For Parents

For Parents

Do You Speak Toddler?

How to respond to your toddler’s gestures in order to foster language learning-

If you’ve already read the blog post from February 16th, “A Point on Vocabulary Growth”, then you probably already know that gesture is an important part of development and has connections to language learning. That study by LaBarton and colleagues showed a connection between gesture and vocabulary development and that the frequency of gesturing can be increased, in typically developing kids. Other research on typically developing kids tells us that the earlier they gesture at an object, the earlier that word appears in their vocabulary. These words are mostly likely to enter a child’s vocabulary if the caregiver “translates” what the child is pointing at. Caregivers who “translate” use the word for the object at which the child is gesturing in their response (for example a caregiver might say “I see your truck!” when her child points at his toy truck).

But what about children with neurodevelopmental delays, do their vocabularies also benefit from gesture?

What we know so far:

Children with Autism Spectrum Disorder (ASD) use similar gestures to their typically developing peers, but they tend to gesture less. The important thing is, the more they gesture, the bigger the vocabulary!

Children with Down Syndrome (DS) have been known to gesture as much or more than typically developing children. In these children, however, more gesturing does not always mean a bigger vocabulary.

A study recently published in the Journal of Autism and Developmental Disorders by Nevena Dimitrova and colleagues investigated this relationship between gesture and vocabulary size in typically developing kids, kids with ASD and kids with DS. The researchers recorded caregivers at play with their children several times over the course of a year.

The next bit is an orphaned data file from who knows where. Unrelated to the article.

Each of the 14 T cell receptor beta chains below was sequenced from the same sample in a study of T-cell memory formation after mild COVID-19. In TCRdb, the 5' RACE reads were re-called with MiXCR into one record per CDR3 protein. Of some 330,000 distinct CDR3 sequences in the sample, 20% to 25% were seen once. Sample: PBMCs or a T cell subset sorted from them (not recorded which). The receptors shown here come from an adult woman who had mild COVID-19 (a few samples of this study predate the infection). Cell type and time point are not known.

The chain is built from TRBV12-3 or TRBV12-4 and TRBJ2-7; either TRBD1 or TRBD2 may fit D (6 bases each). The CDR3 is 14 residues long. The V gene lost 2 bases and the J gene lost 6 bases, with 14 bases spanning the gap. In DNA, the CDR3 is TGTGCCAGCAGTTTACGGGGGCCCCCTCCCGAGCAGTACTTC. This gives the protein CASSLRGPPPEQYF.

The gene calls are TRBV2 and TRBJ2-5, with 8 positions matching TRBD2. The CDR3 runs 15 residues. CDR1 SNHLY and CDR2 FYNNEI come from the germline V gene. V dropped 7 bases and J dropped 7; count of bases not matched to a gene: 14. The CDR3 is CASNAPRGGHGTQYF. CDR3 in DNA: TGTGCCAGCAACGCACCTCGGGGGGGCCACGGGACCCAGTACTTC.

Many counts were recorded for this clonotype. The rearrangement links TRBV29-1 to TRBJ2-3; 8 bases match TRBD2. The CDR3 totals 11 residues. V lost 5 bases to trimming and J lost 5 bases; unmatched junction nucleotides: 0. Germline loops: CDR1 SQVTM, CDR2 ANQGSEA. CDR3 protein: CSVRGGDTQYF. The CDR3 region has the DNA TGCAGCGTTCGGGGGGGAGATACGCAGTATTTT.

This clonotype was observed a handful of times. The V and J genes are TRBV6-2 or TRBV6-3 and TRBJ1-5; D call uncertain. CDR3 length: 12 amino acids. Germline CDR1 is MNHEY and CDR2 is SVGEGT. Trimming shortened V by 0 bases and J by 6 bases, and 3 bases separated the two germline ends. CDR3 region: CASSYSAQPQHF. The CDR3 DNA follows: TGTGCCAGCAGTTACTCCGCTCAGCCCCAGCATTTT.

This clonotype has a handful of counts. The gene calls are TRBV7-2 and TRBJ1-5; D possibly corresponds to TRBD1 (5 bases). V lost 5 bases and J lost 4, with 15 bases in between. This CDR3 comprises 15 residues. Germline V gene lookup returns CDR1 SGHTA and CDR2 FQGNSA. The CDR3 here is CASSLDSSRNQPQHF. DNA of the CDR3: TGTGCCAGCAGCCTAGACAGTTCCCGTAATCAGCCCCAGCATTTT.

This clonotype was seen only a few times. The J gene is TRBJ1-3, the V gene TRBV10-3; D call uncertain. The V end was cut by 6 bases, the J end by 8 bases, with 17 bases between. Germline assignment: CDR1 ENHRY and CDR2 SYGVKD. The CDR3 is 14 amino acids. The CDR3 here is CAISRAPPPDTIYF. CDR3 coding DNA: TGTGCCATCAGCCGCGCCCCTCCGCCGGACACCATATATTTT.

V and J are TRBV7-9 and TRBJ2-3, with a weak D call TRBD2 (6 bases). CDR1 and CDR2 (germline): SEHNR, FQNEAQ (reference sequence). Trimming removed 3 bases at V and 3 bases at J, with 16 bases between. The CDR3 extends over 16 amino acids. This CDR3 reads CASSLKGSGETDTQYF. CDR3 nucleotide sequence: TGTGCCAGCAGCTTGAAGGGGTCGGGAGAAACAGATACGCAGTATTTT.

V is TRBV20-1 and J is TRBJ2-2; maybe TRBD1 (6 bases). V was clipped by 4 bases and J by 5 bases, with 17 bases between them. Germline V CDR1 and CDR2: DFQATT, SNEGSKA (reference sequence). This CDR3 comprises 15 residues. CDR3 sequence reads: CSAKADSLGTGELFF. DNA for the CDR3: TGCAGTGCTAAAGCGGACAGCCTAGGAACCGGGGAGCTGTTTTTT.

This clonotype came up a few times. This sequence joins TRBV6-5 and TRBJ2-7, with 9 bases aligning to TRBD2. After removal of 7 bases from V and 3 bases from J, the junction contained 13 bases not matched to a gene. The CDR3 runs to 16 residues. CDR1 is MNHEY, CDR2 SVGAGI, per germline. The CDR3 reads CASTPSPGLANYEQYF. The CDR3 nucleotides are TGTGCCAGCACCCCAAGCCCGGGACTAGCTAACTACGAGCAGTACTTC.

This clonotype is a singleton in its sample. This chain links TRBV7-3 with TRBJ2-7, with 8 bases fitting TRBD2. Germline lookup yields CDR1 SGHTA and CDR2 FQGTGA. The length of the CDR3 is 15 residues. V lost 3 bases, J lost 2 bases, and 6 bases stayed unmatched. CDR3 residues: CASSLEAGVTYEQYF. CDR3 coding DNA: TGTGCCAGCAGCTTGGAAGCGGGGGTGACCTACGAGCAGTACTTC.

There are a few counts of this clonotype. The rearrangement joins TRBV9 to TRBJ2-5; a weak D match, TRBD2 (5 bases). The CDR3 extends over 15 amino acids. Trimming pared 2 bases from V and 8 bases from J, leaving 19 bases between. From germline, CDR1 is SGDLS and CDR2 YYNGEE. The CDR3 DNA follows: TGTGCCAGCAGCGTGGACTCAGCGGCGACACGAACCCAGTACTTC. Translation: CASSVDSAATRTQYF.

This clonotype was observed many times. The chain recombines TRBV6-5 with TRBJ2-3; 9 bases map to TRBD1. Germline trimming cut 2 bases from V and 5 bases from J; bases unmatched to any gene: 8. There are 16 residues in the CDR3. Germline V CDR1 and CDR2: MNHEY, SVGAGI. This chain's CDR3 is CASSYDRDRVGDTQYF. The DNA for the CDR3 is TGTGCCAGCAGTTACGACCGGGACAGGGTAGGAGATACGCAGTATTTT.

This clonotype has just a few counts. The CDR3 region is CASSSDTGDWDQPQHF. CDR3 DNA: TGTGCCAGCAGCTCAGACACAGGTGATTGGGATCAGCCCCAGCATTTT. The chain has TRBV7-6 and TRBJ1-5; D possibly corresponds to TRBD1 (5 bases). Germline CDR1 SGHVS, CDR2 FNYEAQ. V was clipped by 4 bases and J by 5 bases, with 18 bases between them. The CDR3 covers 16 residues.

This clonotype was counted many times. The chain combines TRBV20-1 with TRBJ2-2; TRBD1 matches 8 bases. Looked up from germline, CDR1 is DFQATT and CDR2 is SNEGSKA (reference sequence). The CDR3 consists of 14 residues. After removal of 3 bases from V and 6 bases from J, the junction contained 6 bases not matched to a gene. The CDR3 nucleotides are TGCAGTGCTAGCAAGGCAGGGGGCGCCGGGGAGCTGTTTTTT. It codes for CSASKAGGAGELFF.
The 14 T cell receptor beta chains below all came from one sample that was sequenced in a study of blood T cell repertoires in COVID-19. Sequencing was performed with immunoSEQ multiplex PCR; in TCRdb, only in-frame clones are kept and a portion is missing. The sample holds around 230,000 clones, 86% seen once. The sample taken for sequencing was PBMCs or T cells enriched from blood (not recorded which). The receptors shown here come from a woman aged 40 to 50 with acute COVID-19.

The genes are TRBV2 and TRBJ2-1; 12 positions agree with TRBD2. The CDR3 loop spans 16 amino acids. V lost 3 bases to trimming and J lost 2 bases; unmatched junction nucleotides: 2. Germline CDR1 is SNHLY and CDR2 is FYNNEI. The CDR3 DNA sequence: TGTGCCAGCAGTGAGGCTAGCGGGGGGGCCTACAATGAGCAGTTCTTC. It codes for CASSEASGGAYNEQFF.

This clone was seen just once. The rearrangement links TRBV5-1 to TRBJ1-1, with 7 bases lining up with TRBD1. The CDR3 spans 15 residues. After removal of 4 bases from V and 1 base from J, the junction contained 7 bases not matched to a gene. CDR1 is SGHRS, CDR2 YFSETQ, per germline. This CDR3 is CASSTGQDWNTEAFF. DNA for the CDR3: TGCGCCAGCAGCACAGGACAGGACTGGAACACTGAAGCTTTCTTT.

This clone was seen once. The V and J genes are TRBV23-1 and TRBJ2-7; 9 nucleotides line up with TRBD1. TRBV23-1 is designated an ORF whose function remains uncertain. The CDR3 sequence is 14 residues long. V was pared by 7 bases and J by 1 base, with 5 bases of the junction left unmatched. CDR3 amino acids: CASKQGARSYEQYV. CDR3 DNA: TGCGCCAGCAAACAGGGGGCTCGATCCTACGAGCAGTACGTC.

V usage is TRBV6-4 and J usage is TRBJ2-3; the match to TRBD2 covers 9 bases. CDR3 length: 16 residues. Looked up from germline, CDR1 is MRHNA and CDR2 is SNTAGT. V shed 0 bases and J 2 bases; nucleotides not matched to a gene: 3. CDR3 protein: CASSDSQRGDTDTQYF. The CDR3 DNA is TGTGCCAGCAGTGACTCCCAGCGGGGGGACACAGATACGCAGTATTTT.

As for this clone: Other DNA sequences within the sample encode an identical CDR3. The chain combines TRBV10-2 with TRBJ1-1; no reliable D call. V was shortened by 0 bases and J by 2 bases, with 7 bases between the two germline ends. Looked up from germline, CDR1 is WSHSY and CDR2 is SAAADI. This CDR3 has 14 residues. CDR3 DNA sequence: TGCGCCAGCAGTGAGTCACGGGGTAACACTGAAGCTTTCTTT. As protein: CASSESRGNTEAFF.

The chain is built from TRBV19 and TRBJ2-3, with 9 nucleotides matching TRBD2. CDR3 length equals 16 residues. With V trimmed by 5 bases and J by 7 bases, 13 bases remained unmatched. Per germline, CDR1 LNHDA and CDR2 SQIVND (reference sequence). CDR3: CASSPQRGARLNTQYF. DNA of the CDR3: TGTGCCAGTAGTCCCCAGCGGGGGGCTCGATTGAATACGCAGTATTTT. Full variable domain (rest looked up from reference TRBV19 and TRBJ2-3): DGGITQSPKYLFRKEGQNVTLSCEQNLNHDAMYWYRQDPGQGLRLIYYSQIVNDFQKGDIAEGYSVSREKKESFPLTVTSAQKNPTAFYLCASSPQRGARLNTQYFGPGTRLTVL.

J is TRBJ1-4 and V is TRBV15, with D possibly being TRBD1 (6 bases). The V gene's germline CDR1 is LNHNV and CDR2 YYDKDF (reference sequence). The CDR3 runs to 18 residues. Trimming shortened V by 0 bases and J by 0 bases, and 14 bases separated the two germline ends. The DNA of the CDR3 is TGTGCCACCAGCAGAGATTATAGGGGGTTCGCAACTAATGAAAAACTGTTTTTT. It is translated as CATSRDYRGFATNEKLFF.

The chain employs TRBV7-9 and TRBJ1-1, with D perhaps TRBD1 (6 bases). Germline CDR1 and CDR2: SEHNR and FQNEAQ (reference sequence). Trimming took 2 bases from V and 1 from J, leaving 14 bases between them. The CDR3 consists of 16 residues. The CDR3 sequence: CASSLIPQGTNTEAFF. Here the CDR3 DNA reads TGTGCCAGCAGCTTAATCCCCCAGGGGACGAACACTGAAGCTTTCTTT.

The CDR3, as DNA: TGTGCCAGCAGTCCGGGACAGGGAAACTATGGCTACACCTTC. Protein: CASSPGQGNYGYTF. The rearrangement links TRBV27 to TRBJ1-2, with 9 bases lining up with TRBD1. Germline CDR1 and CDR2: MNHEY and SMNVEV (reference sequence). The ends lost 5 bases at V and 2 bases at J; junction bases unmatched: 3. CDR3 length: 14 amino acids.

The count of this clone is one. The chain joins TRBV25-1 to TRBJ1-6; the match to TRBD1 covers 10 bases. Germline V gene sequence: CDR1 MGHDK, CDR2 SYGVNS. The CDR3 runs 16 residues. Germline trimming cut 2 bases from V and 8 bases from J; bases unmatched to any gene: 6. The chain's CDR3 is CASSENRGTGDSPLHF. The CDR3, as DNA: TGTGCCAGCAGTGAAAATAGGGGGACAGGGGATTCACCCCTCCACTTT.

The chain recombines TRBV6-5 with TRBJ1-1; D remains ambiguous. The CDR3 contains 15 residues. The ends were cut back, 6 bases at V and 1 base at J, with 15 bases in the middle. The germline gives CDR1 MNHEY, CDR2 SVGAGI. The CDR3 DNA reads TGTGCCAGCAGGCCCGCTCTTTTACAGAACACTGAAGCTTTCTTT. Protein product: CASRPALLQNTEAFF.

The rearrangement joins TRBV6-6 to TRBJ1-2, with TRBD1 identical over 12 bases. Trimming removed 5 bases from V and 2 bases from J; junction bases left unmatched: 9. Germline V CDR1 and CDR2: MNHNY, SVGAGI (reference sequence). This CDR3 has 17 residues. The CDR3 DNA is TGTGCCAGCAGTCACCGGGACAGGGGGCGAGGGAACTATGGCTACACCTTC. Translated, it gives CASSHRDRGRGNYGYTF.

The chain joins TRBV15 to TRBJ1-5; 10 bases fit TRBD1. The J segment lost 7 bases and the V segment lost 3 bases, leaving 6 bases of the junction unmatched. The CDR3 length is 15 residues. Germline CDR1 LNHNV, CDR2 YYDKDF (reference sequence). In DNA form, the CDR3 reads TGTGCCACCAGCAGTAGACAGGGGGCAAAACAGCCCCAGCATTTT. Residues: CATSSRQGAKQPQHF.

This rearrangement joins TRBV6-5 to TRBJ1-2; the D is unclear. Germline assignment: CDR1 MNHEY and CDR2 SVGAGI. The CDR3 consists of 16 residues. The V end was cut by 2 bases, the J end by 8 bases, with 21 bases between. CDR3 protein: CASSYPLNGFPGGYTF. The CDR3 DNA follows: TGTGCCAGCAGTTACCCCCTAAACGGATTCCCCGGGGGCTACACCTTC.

On their first visit, the researchers noted which words the child used verbally and towards which objects they gestured. They were interested specifically in those words that the child did not use verbally but that described something he was pointing at. This specific list of words was recorded for each child and in each of the remaining visits, the researchers looked for those words to emerge verbally. Additionally, at each visit, the researchers also recorded how the caregivers responded to the children’s gestures. These responses were grouped into one of two categories, those which translated the gesture into specific words (“I see that bottle!”) and those which did not (“I see that over there!”).

Based on this information, the researchers concluded that:

  1. All three groups of children were more likely to gesture to objects for which they did not have labels.
  2. Caregivers responded verbally to these gestures the vast majority of the time. The majority of those responses were “translations” of the gesture.
  3. All three groups of children learned more words when their gestures were “translated” than when they were not.

These results are important because they highlight that 1) many parents are naturally getting it right 2) for parents or children who are struggling, we now have one more tool. This early vocabulary is extremely important for future language development and eventually academic achievement. When your toddler is pointing at something, they probably mean, “I want to know more about that,” giving you an excellent opportunity to say the word that matches the focus of that point and helping your child to connect the word they are hearing with the object that they have in mind.


Dimitrova, N., Özçalışkan, Ş., & Adamson, L. B. (2016). Parents’ translations of child gesture facilitate word learning in children with autism, Down syndrome and typical development. Journal of autism and developmental disorders46(1), 221-231.